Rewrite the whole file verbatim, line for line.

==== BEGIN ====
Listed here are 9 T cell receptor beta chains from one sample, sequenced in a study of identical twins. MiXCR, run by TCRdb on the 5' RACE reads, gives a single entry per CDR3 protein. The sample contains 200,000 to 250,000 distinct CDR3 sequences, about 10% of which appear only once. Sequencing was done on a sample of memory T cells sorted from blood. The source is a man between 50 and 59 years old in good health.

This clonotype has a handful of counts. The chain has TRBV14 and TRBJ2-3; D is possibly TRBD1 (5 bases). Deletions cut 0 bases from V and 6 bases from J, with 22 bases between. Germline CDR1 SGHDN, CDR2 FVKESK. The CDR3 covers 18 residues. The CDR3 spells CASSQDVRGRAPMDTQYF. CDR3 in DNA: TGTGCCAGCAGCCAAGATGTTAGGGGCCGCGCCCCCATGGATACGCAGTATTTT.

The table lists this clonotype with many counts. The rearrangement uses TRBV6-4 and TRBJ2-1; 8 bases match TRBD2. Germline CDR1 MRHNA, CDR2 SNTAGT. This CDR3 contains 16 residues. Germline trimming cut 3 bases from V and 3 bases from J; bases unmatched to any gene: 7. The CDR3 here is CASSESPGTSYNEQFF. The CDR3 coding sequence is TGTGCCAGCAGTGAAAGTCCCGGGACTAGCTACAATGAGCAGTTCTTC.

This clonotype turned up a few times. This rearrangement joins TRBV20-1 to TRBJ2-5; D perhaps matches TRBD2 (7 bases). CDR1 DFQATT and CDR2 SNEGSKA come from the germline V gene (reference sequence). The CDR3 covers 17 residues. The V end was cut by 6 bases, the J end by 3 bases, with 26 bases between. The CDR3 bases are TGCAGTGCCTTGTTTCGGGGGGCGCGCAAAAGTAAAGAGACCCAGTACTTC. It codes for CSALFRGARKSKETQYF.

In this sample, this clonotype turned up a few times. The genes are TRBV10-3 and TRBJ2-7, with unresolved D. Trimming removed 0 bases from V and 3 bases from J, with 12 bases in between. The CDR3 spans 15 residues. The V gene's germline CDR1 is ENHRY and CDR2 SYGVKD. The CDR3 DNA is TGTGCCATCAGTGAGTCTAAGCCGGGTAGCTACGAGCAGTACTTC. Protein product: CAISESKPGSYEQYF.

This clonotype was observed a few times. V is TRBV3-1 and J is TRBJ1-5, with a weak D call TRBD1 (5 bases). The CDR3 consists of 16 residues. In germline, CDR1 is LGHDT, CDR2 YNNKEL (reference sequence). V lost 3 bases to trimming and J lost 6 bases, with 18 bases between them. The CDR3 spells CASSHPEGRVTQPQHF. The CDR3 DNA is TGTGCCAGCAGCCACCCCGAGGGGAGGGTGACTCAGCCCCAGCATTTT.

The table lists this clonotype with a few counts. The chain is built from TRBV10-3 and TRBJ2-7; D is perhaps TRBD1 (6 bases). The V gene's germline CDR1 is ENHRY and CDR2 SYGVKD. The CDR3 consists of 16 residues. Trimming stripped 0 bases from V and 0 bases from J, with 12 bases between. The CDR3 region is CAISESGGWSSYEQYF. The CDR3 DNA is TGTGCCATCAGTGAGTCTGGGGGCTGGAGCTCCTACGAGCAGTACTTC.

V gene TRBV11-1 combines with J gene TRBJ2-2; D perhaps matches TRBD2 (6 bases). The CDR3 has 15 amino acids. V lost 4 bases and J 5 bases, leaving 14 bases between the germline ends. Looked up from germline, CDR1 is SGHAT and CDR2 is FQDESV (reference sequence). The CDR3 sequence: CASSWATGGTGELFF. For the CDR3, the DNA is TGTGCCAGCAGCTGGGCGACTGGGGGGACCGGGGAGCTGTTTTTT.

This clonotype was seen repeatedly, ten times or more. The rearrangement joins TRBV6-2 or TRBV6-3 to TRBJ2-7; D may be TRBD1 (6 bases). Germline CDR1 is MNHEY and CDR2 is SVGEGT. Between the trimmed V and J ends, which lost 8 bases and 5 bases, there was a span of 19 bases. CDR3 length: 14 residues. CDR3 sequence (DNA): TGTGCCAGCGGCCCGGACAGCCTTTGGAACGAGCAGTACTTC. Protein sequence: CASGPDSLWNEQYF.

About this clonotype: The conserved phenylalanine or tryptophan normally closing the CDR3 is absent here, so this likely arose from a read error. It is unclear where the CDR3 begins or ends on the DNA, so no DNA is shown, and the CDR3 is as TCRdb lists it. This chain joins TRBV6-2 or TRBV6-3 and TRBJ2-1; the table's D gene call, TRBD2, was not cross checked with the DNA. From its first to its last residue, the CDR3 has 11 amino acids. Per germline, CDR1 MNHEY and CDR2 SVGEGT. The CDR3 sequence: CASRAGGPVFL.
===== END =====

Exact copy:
Listed here are 9 T cell receptor beta chains from one sample, sequenced in a study of identical twins. MiXCR, run by TCRdb on the 5' RACE reads, gives a single entry per CDR3 protein. The sample contains 200,000 to 250,000 distinct CDR3 sequences, about 10% of which appear only once. Sequencing was done on a sample of memory T cells sorted from blood. The source is a man between 50 and 59 years old in good health.

This clonotype has a handful of counts. The chain has TRBV14 and TRBJ2-3; D is possibly TRBD1 (5 bases). Deletions cut 0 bases from V and 6 bases from J, with 22 bases between. Germline CDR1 SGHDN, CDR2 FVKESK. The CDR3 covers 18 residues. The CDR3 spells CASSQDVRGRAPMDTQYF. CDR3 in DNA: TGTGCCAGCAGCCAAGATGTTAGGGGCCGCGCCCCCATGGATACGCAGTATTTT.

The table lists this clonotype with many counts. The rearrangement uses TRBV6-4 and TRBJ2-1; 8 bases match TRBD2. Germline CDR1 MRHNA, CDR2 SNTAGT. This CDR3 contains 16 residues. Germline trimming cut 3 bases from V and 3 bases from J; bases unmatched to any gene: 7. The CDR3 here is CASSESPGTSYNEQFF. The CDR3 coding sequence is TGTGCCAGCAGTGAAAGTCCCGGGACTAGCTACAATGAGCAGTTCTTC.

This clonotype turned up a few times. This rearrangement joins TRBV20-1 to TRBJ2-5; D perhaps matches TRBD2 (7 bases). CDR1 DFQATT and CDR2 SNEGSKA come from the germline V gene (reference sequence). The CDR3 covers 17 residues. The V end was cut by 6 bases, the J end by 3 bases, with 26 bases between. The CDR3 bases are TGCAGTGCCTTGTTTCGGGGGGCGCGCAAAAGTAAAGAGACCCAGTACTTC. It codes for CSALFRGARKSKETQYF.

In this sample, this clonotype turned up a few times. The genes are TRBV10-3 and TRBJ2-7, with unresolved D. Trimming removed 0 bases from V and 3 bases from J, with 12 bases in between. The CDR3 spans 15 residues. The V gene's germline CDR1 is ENHRY and CDR2 SYGVKD. The CDR3 DNA is TGTGCCATCAGTGAGTCTAAGCCGGGTAGCTACGAGCAGTACTTC. Protein product: CAISESKPGSYEQYF.

This clonotype was observed a few times. V is TRBV3-1 and J is TRBJ1-5, with a weak D call TRBD1 (5 bases). The CDR3 consists of 16 residues. In germline, CDR1 is LGHDT, CDR2 YNNKEL (reference sequence). V lost 3 bases to trimming and J lost 6 bases, with 18 bases between them. The CDR3 spells CASSHPEGRVTQPQHF. The CDR3 DNA is TGTGCCAGCAGCCACCCCGAGGGGAGGGTGACTCAGCCCCAGCATTTT.

The table lists this clonotype with a few counts. The chain is built from TRBV10-3 and TRBJ2-7; D is perhaps TRBD1 (6 bases). The V gene's germline CDR1 is ENHRY and CDR2 SYGVKD. The CDR3 consists of 16 residues. Trimming stripped 0 bases from V and 0 bases from J, with 12 bases between. The CDR3 region is CAISESGGWSSYEQYF. The CDR3 DNA is TGTGCCATCAGTGAGTCTGGGGGCTGGAGCTCCTACGAGCAGTACTTC.

V gene TRBV11-1 combines with J gene TRBJ2-2; D perhaps matches TRBD2 (6 bases). The CDR3 has 15 amino acids. V lost 4 bases and J 5 bases, leaving 14 bases between the germline ends. Looked up from germline, CDR1 is SGHAT and CDR2 is FQDESV (reference sequence). The CDR3 sequence: CASSWATGGTGELFF. For the CDR3, the DNA is TGTGCCAGCAGCTGGGCGACTGGGGGGACCGGGGAGCTGTTTTTT.

This clonotype was seen repeatedly, ten times or more. The rearrangement joins TRBV6-2 or TRBV6-3 to TRBJ2-7; D may be TRBD1 (6 bases). Germline CDR1 is MNHEY and CDR2 is SVGEGT. Between the trimmed V and J ends, which lost 8 bases and 5 bases, there was a span of 19 bases. CDR3 length: 14 residues. CDR3 sequence (DNA): TGTGCCAGCGGCCCGGACAGCCTTTGGAACGAGCAGTACTTC. Protein sequence: CASGPDSLWNEQYF.

About this clonotype: The conserved phenylalanine or tryptophan normally closing the CDR3 is absent here, so this likely arose from a read error. It is unclear where the CDR3 begins or ends on the DNA, so no DNA is shown, and the CDR3 is as TCRdb lists it. This chain joins TRBV6-2 or TRBV6-3 and TRBJ2-1; the table's D gene call, TRBD2, was not cross checked with the DNA. From its first to its last residue, the CDR3 has 11 amino acids. Per germline, CDR1 MNHEY and CDR2 SVGEGT. The CDR3 sequence: CASRAGGPVFL.